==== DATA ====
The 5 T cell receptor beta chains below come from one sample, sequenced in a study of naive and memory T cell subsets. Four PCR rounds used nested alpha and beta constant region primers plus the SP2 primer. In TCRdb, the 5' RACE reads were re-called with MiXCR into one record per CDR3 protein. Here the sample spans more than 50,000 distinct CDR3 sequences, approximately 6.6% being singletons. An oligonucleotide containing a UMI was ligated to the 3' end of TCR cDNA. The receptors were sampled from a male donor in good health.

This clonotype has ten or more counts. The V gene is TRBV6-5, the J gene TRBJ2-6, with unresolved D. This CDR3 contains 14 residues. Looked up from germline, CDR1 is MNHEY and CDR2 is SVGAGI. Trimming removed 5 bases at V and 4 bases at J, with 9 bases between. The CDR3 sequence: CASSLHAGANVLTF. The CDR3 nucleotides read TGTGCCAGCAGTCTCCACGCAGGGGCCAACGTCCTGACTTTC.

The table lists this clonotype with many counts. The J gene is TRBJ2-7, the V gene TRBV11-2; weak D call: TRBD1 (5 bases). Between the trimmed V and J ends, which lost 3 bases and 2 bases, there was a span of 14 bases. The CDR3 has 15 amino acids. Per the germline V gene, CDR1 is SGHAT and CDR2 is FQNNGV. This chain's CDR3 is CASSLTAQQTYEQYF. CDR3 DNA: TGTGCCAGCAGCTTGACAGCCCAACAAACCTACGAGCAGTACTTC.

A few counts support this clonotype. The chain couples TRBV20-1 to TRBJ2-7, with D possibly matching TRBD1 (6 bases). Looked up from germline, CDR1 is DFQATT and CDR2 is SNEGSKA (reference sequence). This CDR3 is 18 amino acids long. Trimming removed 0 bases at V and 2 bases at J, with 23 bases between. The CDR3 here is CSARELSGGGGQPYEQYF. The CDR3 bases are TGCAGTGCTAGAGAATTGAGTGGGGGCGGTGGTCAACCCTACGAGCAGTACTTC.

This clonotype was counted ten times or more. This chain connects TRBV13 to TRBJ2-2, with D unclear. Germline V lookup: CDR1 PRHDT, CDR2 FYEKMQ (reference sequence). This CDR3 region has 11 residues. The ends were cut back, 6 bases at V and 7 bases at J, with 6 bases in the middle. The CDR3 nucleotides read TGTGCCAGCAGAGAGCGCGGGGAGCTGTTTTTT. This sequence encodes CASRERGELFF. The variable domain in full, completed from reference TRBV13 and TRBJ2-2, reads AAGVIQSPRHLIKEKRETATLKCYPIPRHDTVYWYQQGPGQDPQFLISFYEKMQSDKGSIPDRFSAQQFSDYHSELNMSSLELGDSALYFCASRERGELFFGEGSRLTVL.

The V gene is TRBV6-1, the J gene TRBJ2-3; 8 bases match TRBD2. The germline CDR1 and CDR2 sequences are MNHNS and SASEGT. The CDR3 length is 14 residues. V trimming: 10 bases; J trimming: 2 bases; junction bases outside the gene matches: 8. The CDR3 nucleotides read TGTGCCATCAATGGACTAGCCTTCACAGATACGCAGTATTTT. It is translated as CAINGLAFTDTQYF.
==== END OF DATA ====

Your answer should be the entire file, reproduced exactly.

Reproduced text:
The 5 T cell receptor beta chains below come from one sample, sequenced in a study of naive and memory T cell subsets. Four PCR rounds used nested alpha and beta constant region primers plus the SP2 primer. In TCRdb, the 5' RACE reads were re-called with MiXCR into one record per CDR3 protein. Here the sample spans more than 50,000 distinct CDR3 sequences, approximately 6.6% being singletons. An oligonucleotide containing a UMI was ligated to the 3' end of TCR cDNA. The receptors were sampled from a male donor in good health.

This clonotype has ten or more counts. The V gene is TRBV6-5, the J gene TRBJ2-6, with unresolved D. This CDR3 contains 14 residues. Looked up from germline, CDR1 is MNHEY and CDR2 is SVGAGI. Trimming removed 5 bases at V and 4 bases at J, with 9 bases between. The CDR3 sequence: CASSLHAGANVLTF. The CDR3 nucleotides read TGTGCCAGCAGTCTCCACGCAGGGGCCAACGTCCTGACTTTC.

The table lists this clonotype with many counts. The J gene is TRBJ2-7, the V gene TRBV11-2; weak D call: TRBD1 (5 bases). Between the trimmed V and J ends, which lost 3 bases and 2 bases, there was a span of 14 bases. The CDR3 has 15 amino acids. Per the germline V gene, CDR1 is SGHAT and CDR2 is FQNNGV. This chain's CDR3 is CASSLTAQQTYEQYF. CDR3 DNA: TGTGCCAGCAGCTTGACAGCCCAACAAACCTACGAGCAGTACTTC.

A few counts support this clonotype. The chain couples TRBV20-1 to TRBJ2-7, with D possibly matching TRBD1 (6 bases). Looked up from germline, CDR1 is DFQATT and CDR2 is SNEGSKA (reference sequence). This CDR3 is 18 amino acids long. Trimming removed 0 bases at V and 2 bases at J, with 23 bases between. The CDR3 here is CSARELSGGGGQPYEQYF. The CDR3 bases are TGCAGTGCTAGAGAATTGAGTGGGGGCGGTGGTCAACCCTACGAGCAGTACTTC.

This clonotype was counted ten times or more. This chain connects TRBV13 to TRBJ2-2, with D unclear. Germline V lookup: CDR1 PRHDT, CDR2 FYEKMQ (reference sequence). This CDR3 region has 11 residues. The ends were cut back, 6 bases at V and 7 bases at J, with 6 bases in the middle. The CDR3 nucleotides read TGTGCCAGCAGAGAGCGCGGGGAGCTGTTTTTT. This sequence encodes CASRERGELFF. The variable domain in full, completed from reference TRBV13 and TRBJ2-2, reads AAGVIQSPRHLIKEKRETATLKCYPIPRHDTVYWYQQGPGQDPQFLISFYEKMQSDKGSIPDRFSAQQFSDYHSELNMSSLELGDSALYFCASRERGELFFGEGSRLTVL.

The V gene is TRBV6-1, the J gene TRBJ2-3; 8 bases match TRBD2. The germline CDR1 and CDR2 sequences are MNHNS and SASEGT. The CDR3 length is 14 residues. V trimming: 10 bases; J trimming: 2 bases; junction bases outside the gene matches: 8. The CDR3 nucleotides read TGTGCCATCAATGGACTAGCCTTCACAGATACGCAGTATTTT. It is translated as CAINGLAFTDTQYF.